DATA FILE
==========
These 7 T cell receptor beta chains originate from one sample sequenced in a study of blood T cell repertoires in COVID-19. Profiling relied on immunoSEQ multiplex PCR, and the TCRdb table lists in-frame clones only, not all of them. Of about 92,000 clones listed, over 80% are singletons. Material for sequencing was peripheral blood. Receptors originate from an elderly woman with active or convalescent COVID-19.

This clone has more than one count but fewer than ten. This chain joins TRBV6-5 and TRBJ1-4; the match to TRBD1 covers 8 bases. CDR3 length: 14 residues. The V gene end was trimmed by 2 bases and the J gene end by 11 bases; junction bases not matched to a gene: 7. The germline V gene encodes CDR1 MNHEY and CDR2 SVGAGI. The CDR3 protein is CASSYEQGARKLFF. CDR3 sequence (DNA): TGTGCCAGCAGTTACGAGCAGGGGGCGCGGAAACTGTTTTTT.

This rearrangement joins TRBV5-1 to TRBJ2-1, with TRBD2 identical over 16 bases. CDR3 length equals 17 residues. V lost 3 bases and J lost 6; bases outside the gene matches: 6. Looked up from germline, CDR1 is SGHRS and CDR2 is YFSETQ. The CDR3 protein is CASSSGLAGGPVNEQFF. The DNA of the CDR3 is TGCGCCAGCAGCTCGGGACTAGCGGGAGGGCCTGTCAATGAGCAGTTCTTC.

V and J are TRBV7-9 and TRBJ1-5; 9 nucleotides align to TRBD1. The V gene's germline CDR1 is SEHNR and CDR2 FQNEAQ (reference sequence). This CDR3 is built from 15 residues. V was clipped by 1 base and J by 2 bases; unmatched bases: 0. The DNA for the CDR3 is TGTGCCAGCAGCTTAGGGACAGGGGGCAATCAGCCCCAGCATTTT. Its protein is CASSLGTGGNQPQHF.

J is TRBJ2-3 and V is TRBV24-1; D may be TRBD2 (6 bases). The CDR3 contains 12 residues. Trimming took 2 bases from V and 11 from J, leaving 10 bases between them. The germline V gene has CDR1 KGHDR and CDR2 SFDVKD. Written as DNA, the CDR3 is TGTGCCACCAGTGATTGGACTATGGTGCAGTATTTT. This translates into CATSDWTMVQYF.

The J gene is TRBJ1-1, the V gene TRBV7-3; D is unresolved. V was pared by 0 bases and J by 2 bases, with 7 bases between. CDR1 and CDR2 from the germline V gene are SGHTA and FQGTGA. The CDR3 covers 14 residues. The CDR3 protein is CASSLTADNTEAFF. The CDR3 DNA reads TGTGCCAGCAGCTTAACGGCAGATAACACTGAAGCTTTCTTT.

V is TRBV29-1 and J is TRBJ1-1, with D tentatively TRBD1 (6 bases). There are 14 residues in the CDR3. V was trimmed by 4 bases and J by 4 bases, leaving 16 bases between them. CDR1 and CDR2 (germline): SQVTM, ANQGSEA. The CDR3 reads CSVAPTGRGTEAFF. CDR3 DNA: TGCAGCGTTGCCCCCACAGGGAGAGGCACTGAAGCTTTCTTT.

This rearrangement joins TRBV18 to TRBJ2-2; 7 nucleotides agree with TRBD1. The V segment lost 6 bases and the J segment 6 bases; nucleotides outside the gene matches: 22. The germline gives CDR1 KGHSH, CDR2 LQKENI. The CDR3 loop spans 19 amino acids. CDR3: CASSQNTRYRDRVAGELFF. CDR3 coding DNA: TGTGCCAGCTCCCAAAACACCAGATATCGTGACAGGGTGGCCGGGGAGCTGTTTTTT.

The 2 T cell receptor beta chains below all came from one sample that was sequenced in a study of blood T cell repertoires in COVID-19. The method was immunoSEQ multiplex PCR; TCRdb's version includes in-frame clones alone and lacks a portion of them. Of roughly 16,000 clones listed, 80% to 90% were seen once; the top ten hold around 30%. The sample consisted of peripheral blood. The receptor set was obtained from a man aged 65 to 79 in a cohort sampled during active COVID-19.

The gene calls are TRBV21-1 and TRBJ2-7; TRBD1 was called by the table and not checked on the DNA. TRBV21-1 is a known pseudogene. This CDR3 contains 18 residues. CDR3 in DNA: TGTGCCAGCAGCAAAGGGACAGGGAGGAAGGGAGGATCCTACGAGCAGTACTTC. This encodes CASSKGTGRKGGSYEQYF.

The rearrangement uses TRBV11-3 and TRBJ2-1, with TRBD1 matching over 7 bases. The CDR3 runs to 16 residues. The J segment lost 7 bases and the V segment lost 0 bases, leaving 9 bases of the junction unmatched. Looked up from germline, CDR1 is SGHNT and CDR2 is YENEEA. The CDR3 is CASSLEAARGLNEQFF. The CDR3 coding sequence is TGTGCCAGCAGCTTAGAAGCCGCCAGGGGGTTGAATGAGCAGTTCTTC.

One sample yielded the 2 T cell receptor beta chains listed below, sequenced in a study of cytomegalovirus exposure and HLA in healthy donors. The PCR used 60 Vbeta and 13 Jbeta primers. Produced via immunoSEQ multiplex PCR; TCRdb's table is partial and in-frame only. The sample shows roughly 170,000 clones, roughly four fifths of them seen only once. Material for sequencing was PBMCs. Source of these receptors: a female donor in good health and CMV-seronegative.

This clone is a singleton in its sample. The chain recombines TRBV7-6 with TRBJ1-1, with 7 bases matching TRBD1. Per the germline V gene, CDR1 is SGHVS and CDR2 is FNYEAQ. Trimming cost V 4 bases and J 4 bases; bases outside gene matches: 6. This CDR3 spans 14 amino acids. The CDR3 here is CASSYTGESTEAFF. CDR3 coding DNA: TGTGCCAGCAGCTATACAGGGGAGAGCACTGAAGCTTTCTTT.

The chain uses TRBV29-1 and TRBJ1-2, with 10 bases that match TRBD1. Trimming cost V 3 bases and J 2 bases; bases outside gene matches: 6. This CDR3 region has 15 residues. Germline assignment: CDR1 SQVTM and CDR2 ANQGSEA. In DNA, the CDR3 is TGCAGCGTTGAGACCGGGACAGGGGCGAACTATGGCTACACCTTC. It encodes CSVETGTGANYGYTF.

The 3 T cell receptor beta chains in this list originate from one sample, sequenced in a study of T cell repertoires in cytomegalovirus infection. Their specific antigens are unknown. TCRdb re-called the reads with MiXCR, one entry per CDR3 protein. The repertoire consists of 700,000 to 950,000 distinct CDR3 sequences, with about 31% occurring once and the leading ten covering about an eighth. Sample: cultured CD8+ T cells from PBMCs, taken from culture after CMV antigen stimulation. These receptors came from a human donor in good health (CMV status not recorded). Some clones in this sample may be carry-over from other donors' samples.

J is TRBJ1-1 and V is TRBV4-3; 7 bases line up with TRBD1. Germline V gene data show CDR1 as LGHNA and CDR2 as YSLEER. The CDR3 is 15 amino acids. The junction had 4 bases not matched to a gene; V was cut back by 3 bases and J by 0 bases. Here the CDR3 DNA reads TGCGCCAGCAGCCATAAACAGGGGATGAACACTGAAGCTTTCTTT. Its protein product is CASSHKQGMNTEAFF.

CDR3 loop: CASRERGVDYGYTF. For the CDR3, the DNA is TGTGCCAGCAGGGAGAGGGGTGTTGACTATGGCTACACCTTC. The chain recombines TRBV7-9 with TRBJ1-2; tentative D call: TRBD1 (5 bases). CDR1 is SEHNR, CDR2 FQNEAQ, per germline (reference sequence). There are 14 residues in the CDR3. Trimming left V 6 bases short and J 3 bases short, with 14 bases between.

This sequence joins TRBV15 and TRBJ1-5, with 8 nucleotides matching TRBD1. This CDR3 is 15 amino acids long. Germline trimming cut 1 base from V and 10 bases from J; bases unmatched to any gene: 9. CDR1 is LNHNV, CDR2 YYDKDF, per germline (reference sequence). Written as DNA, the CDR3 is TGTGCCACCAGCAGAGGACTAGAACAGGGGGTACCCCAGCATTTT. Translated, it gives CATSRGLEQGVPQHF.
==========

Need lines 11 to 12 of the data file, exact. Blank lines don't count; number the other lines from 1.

The rearrangement uses TRBV11-3 and TRBJ2-1, with TRBD1 matching over 7 bases. The CDR3 runs to 16 residues. The J segment lost 7 bases and the V segment lost 0 bases, leaving 9 bases of the junction unmatched. Looked up from germline, CDR1 is SGHNT and CDR2 is YENEEA. The CDR3 is CASSLEAARGLNEQFF. The CDR3 coding sequence is TGTGCCAGCAGCTTAGAAGCCGCCAGGGGGTTGAATGAGCAGTTCTTC.

One sample yielded the 2 T cell receptor beta chains listed below, sequenced in a study of cytomegalovirus exposure and HLA in healthy donors. The PCR used 60 Vbeta and 13 Jbeta primers. Produced via immunoSEQ multiplex PCR; TCRdb's table is partial and in-frame only. The sample shows roughly 170,000 clones, roughly four fifths of them seen only once. Material for sequencing was PBMCs. Source of these receptors: a female donor in good health and CMV-seronegative.